Atlanta Public Schools Announces Partnership with PUMA, David T. Howard High School Alumni Association
Before there were Air Jordans, there was “The Clyde.”
Now that iconic shoe is an important link to a new and historic partnership between Atlanta Public Schools (APS), the David T. Howard High School Alumni Association and PUMA, the athletic shoe and apparel company. APS Superintendent Meria J. Carstarphen officially announced the partnership on Monday at a morning press conference and again in the evening at the monthly meeting of the Atlanta Board of Education.
“We are thrilled to announce this partnership with PUMA and the David T. Howard Alumni Association, and to do it during Black History Month makes it extra special,” Dr. Carstarphen said. “David T. Howard High School and the David T. Howard Alumni Association are woven into the fabric of Atlanta. They are Atlanta. Additionally, PUMA, through its five-decade relationship with Walt “Clyde” Frazier, one of Howard’s and APS’ most accomplished and distinguished graduates, is inextricably linked to Atlanta as well. We look forward to a long and fruitful partnership.”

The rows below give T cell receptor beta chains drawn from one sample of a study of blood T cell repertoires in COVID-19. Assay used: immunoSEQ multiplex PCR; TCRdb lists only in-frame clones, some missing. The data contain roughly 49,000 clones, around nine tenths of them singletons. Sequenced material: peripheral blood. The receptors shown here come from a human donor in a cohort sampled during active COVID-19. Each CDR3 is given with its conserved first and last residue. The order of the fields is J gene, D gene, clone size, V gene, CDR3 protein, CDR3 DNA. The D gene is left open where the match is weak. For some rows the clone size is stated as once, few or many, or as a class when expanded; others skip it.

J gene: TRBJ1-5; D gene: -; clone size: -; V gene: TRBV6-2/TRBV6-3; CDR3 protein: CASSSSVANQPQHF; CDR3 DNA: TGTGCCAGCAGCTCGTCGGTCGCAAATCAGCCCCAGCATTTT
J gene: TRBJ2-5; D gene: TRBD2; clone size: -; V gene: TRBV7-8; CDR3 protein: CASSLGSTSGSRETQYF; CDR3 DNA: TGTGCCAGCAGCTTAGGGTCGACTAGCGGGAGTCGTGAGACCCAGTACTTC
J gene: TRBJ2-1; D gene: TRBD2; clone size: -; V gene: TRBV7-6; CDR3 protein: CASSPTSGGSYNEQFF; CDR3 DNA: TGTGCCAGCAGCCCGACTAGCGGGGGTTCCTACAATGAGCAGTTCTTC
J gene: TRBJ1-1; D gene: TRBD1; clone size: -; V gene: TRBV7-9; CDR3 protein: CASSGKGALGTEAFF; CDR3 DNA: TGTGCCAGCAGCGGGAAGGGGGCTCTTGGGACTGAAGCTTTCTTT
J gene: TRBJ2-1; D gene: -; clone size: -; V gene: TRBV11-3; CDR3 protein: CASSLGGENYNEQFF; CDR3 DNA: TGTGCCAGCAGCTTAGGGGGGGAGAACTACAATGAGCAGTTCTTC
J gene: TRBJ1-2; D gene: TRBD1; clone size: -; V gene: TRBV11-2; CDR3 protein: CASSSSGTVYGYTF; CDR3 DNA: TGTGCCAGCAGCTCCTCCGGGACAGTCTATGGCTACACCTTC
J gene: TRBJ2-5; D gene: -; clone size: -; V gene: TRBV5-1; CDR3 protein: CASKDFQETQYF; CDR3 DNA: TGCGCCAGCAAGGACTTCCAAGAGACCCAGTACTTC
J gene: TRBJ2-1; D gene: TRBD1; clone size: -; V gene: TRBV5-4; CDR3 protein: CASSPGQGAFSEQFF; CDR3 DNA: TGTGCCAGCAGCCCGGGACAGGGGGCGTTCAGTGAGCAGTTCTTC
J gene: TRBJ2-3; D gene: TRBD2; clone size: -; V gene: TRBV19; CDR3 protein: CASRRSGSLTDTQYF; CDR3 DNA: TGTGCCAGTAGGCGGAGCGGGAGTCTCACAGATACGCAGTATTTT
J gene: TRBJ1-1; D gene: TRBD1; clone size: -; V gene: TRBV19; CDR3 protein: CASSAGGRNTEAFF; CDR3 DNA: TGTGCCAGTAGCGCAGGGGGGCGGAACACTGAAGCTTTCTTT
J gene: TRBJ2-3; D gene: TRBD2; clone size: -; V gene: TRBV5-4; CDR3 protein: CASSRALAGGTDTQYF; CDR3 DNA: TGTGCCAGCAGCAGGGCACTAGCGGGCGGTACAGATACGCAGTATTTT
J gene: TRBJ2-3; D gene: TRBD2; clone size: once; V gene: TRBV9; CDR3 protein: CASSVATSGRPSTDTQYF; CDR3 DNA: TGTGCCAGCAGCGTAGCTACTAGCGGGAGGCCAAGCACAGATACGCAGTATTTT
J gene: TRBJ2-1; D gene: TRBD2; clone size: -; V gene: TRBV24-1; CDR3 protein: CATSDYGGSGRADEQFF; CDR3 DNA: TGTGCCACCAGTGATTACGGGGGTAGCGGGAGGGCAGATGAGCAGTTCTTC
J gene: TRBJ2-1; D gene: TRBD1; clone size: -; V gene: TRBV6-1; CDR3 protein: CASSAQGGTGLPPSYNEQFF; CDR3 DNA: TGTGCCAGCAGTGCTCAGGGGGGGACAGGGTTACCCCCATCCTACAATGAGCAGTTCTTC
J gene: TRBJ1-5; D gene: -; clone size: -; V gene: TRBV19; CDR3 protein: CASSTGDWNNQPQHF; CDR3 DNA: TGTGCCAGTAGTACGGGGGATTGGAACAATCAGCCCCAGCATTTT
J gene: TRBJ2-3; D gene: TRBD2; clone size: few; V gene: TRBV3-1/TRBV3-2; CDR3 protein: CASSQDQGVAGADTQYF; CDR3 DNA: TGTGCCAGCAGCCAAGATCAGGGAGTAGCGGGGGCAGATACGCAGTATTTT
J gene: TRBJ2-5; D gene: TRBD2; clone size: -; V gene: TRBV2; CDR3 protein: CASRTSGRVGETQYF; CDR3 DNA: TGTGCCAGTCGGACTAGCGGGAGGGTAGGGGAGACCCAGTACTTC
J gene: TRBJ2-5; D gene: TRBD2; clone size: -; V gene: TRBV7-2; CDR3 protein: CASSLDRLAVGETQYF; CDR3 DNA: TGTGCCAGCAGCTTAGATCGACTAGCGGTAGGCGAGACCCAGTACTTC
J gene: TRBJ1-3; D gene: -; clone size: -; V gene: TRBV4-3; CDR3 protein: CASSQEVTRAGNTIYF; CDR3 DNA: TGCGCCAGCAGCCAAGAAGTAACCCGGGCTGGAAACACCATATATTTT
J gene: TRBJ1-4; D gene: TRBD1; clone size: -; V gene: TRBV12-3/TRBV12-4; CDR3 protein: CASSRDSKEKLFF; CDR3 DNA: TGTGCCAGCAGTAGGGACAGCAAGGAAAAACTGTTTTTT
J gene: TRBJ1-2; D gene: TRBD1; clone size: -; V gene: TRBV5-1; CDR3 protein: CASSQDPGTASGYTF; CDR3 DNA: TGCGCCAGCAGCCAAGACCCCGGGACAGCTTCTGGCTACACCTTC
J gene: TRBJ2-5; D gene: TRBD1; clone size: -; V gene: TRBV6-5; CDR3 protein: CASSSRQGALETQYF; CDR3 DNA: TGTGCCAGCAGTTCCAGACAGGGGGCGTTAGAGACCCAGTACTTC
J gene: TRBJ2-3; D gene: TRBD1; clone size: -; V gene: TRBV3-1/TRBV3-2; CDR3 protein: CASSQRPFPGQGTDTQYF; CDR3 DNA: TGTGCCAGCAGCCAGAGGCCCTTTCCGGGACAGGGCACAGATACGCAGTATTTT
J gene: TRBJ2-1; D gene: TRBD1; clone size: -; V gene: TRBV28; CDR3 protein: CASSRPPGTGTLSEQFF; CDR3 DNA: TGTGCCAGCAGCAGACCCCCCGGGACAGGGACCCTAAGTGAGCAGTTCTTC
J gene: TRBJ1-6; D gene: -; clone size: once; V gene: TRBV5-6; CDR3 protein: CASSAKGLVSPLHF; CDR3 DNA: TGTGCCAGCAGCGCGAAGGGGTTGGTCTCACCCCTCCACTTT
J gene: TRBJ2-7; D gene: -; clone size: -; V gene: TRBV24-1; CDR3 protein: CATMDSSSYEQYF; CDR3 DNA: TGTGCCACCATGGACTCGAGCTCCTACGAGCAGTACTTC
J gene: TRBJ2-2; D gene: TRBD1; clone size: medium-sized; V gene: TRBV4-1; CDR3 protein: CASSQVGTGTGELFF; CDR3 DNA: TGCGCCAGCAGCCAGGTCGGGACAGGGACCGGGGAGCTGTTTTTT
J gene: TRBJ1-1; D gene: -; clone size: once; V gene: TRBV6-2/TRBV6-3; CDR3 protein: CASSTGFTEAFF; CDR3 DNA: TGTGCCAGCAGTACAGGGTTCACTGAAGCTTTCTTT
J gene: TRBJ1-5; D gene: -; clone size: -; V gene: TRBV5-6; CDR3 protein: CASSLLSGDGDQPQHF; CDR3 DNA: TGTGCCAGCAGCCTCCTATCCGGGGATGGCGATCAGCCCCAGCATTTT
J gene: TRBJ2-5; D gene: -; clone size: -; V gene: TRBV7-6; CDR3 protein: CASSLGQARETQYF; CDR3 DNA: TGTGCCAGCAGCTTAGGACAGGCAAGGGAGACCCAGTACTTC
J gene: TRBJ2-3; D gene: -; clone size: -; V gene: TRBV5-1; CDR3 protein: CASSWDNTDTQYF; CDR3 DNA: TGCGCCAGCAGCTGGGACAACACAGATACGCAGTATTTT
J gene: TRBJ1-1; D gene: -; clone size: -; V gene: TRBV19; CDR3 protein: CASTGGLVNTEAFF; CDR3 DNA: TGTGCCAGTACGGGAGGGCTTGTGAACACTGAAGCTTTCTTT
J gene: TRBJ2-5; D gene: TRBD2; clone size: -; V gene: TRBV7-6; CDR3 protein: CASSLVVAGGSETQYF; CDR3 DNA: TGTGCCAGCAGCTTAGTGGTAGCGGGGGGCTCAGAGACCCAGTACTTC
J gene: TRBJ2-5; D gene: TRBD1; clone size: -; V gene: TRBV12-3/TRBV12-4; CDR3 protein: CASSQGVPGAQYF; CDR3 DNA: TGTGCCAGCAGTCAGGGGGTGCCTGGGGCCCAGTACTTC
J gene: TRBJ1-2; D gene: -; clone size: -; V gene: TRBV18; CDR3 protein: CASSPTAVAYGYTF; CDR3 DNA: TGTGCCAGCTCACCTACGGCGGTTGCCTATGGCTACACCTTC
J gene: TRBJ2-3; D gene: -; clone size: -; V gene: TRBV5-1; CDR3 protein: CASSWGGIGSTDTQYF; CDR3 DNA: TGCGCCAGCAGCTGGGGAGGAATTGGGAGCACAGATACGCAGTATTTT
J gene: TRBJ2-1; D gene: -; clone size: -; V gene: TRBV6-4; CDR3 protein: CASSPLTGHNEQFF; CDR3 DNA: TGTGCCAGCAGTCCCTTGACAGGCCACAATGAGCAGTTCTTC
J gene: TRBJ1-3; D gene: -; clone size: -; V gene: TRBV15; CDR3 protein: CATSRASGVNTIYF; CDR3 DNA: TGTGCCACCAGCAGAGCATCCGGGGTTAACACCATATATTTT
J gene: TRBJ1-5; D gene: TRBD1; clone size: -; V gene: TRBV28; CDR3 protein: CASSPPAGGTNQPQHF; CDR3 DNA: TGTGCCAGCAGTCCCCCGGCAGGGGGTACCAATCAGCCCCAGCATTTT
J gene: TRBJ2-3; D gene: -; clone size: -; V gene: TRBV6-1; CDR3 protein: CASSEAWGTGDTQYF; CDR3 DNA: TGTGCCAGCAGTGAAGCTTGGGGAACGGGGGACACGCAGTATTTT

Last week PUMA launched the rebranding of one of its first signature shoe and apparel lines, “The Clyde”, worn by Walt “Clyde” Frazier, a National Basketball Association Hall of Famer and graduate of David T. Howard High School, class of 1963. The line is called the “Puma Legacy Collection” and is designed to honor the history, legacy and contributions made to Atlanta by David T. Howard and David T. Howard High School. The Collection may be found in Foot Locker stores around the nation and in special display rooms called “PUMA Labs” in selected cities, including Atlanta. The “Puma Labs” in our city are at Greenbriar Mall and South DeKalb Mall.
Historic partnership will benefit all children in Atlanta Public Schools
As a result of the partnership, APS will receive $30,000 in direct support of the Atlanta Public Schools/Atlanta Partners for Education Whole Child Fund, which provides experiences for students to support their academic and social/emotional development and well-being. Some examples of what this fund provides include field trips, cultural experiences and enrichment activities, and critical emergency support such as uniforms and MARTA cards.